The authors declare that they have not received any funding for this project.

Compliance with ethical standards

Conflict of interest

The authors declare that they have no conflict of interest.

Ethical approval

This article does not contain any studies with human or animal participants performed by any of the authors.

Informed consent

This article does not contain any information that requires informed consent.

Supplementary material

13209_2019_208_MOESM2_ESM.pdf (276 kb)
Supplementary material 1 (pdf 275 KB)

References

  1. Arrazola M, de Hevia J, Romero D, Sanz JF (2014) Efecto de los Tipos Marginales del IRPF Sobre los Ingresos Fiscales y la Actividad Económica en España: Un Análisis Empírico. FUNCAS working paper 740Google Scholar
  2. Auten G, Carroll R (1999) The effect of income taxes on household income. Rev Econ Stat 81(4):681–693CrossRefGoogle Scholar
  3. Badenes N (2001) IRPF, Eficencia y Equidad: Tres Ejercicios de Microsimulación. PhD thesis, Instituto de Estudios Fiscales INV. 1/01Google Scholar
  4. Chetty R (2009) Is the taxable income elasticity sufficient to calculate deadweight loss? The implications of evasion and avoidance. Am Econ J Econ Policy 1(2):31–52CrossRefGoogle Scholar
  5. Chetty R, Friedman JN, Olsen T, Pistaferri L (2011) Adjustment costs, firm responses and micro vs. macro labor supply elasticities: evidence from danish tax records. Q J Econ 126(2):749–804CrossRefGoogle Scholar
  6. Díaz-Caro C, Onrubia J (2018) How do taxable income responses to marginal tax rates differ by sex, marital status and age? Evidence from spanish dual income tax. Econ Open-Access Open-Assess J 12(2018–67):1–24Google Scholar
  7. Díaz-Mendoza M (2004) La respuesta de los contribuyentes ante las reformas del IRPF, 1987–1994. CEMFI master’s thesis no. 0405Google Scholar
  8. Doerrenberg P, Peichl A, Siegloch S (2017) The elasticity of taxable income in the presence of deduction possibilities. J Public Econ 151:41–55CrossRefGoogle Scholar
  9. Esteller-Moré A, Foremny D (2016) Elasticity of taxable income for spanish top taxpayers. Papeles de Trabajo No. 2, Instituto de Estudios FiscalesGoogle Scholar
  10. Feldstein M (1995) The effect of marginal tax rates on taxable income: a panel study of the 1986 tax reform act. J Political Econ 103(3):551–572CrossRefGoogle Scholar
  11. Feldstein M (1999) Tax avoidance and the deadweight loss of the income tax. Rev Econ Stat 81(4):674–680CrossRefGoogle Scholar
  12. García-Miralles E, Guner N, Ramos R (2019) The Spanish personal income tax: facts and parametric estimates. CEMFI working papers no. 1904Google Scholar
  13. Gillitzer C, Slemrod J (2016) Does evasion invalidate the welfare sufficiency of the ETI? B E J Econ Anal Policy 16(4):1–10 Google Scholar
  14. Gil P, Martí F, Morris R, Pérez JJ, Ramos R (2019) The output effects of tax changes: narrative evidence from Spain. SERIEs J Span Econ Assoc 10(1):1–23Google Scholar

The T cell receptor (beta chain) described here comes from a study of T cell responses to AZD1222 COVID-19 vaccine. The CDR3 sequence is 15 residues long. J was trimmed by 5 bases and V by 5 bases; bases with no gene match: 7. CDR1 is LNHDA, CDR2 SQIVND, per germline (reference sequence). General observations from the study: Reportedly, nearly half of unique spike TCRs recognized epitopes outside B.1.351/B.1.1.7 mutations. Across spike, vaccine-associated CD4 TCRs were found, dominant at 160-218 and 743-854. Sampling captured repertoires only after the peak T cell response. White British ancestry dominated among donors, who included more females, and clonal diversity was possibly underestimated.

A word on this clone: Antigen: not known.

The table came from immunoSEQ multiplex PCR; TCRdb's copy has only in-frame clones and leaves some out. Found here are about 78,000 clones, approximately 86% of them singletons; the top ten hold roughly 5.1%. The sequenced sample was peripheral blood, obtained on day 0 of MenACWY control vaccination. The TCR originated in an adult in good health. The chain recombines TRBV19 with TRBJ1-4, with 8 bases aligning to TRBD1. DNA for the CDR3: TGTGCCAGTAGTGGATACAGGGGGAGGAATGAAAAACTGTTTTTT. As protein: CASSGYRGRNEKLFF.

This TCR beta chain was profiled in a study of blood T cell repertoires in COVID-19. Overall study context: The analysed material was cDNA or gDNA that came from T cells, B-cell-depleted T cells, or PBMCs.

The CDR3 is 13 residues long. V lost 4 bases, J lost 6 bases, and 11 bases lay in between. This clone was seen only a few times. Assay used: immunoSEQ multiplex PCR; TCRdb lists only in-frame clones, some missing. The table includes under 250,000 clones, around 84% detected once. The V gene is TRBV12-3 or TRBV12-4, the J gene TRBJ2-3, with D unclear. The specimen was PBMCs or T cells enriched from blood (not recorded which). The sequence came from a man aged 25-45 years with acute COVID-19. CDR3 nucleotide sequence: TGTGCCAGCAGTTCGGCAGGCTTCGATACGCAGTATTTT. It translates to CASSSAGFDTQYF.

15. Gruber J, Saez E (2002) The elasticity of taxable income: evidence and implications. J Public Econ 84:1–32CrossRefGoogle Scholar
  16. Klemm A, Liu L, Mylonas V, Wingender P (2018) Are elasticities of taxable income rising? IMF working paper 18/132DGoogle Scholar
  17. Kleven HJ (2016) Bunching. Annu Rev Econ 8:435–464CrossRefGoogle Scholar
  18. Kleven H, Schultz E (2014) Estimating taxable income responses using Danish tax reforms. Am Econ J Econ Policy 6(4):271–301CrossRefGoogle Scholar
  19. Kleven H, Knudsen M, Kreiner C, Pedersen S, Saez E (2011) Unwilling or unable to cheat? Evidence from a tax audit experiment in Denmark. Econometrica 79(3):651–692CrossRefGoogle Scholar
  20. Kopczuk W (2005) Tax bases, tax rates and the elasticity of reported income. J Public Econ 89(11–12):2093–2119CrossRefGoogle Scholar
  21. Mertens K, Olea JLM (2018) Marginal tax rates and income: new time series evidence. Q J Econ 133(4):1803–1884CrossRefGoogle Scholar
  22. Neisser C (2017) The elasticity of taxable income: a meta-regression analysis. IEB working paper 2017/10Google Scholar
  23. Onrubia J, Sanz-Sanz JF (2009) Reported taxable income and marginal tax rates: evidence for spain based on the fiscal drag. University of Melbourne research paper 1075Google Scholar
  24. Onrubia J, Picos F, Pérez C (2011) Panel de declarantes de IRPF 1999–2007: diseño, metodología y guía de utilización. Documentos de Trabajo 7-2011, Instituto de Estudios FiscalesGoogle Scholar
  25. Pérez C, Villanueva J, Molinero I (2018) Panel de declarantes de IRPF 1999–2014: Metodología, Estructura y Variables. Documentos de Trabajo 5-2018, Instituto de Estudios FiscalesGoogle Scholar
  26. Piketty T, Saez E (2003) Income inequality in the United States, 1913–1998. Q J Econ 118(1):1–41CrossRefGoogle Scholar
  27. Saez E (2010) Do taxpayers bunch at kink points? Am Econ J Econ Policy 2(3):180–212CrossRefGoogle Scholar
  28. Saez E, Slemrod J, Giertz S (2012) The elasticity of taxable income with respect to marginal tax rates: a critical review. J Econ Lit 50(1):3–50CrossRefGoogle Scholar
  29. Sanmartín J (2007) El efecto de los cambios en los tipos marginales sobre la base imponible del IRPF. Hacienda Pública Española 182(3):9–27Google Scholar
  30. Sanz-Sanz JF, Arrazola-Vacas M, Rueda-López N, Romero-Jordán D (2015) Reported gross income and marginal tax rates: estimation of the behavioural reactions of Spanish taxpayers. Appl Econ 47(5):466–484CrossRefGoogle Scholar
  31. Slemrod J (1992) Do taxes matter? Lessons from the 1980’s. Am Econ Rev Pap Proc 82(2):250–256Google Scholar
  32. Slemrod J (1998) Methodological issues in measuring and interpreting taxable income elasticities. Natl Tax J 51(4):773–788Google Scholar
  33. Weber C (2014) Toward obtaining a consistent estimate of the elasticity of taxable income using difference-in-differences. J Public Econ 117:90–103CrossRefGoogle Scholar

Copyright information

© The Author(s) 2019

Open AccessThis article is distributed under the terms of the Creative Commons Attribution 4.0 International License (http://creativecommons.org/licenses/by/4.0/), which permits unrestricted use, distribution, and reproduction in any medium, provided you give appropriate credit to the original author(s) and the source, provide a link to the Creative Commons license, and indicate if changes were made.

Authors and Affiliations

  1. 1.Colegio Universitario de Estudios Financieros (CUNEF)MadridSpain
  2. 2.Banco de EspañaMadridSpain
  3. 3.Centre for Economic Policy Research (CEPR)LondonUK
  4. 4.Centre for Comparative Advantage in the Global Economy (CAGE)CoventryUK
  5. 5.Oxford Centre for Business TaxationOxfordUK

Personalised recommendations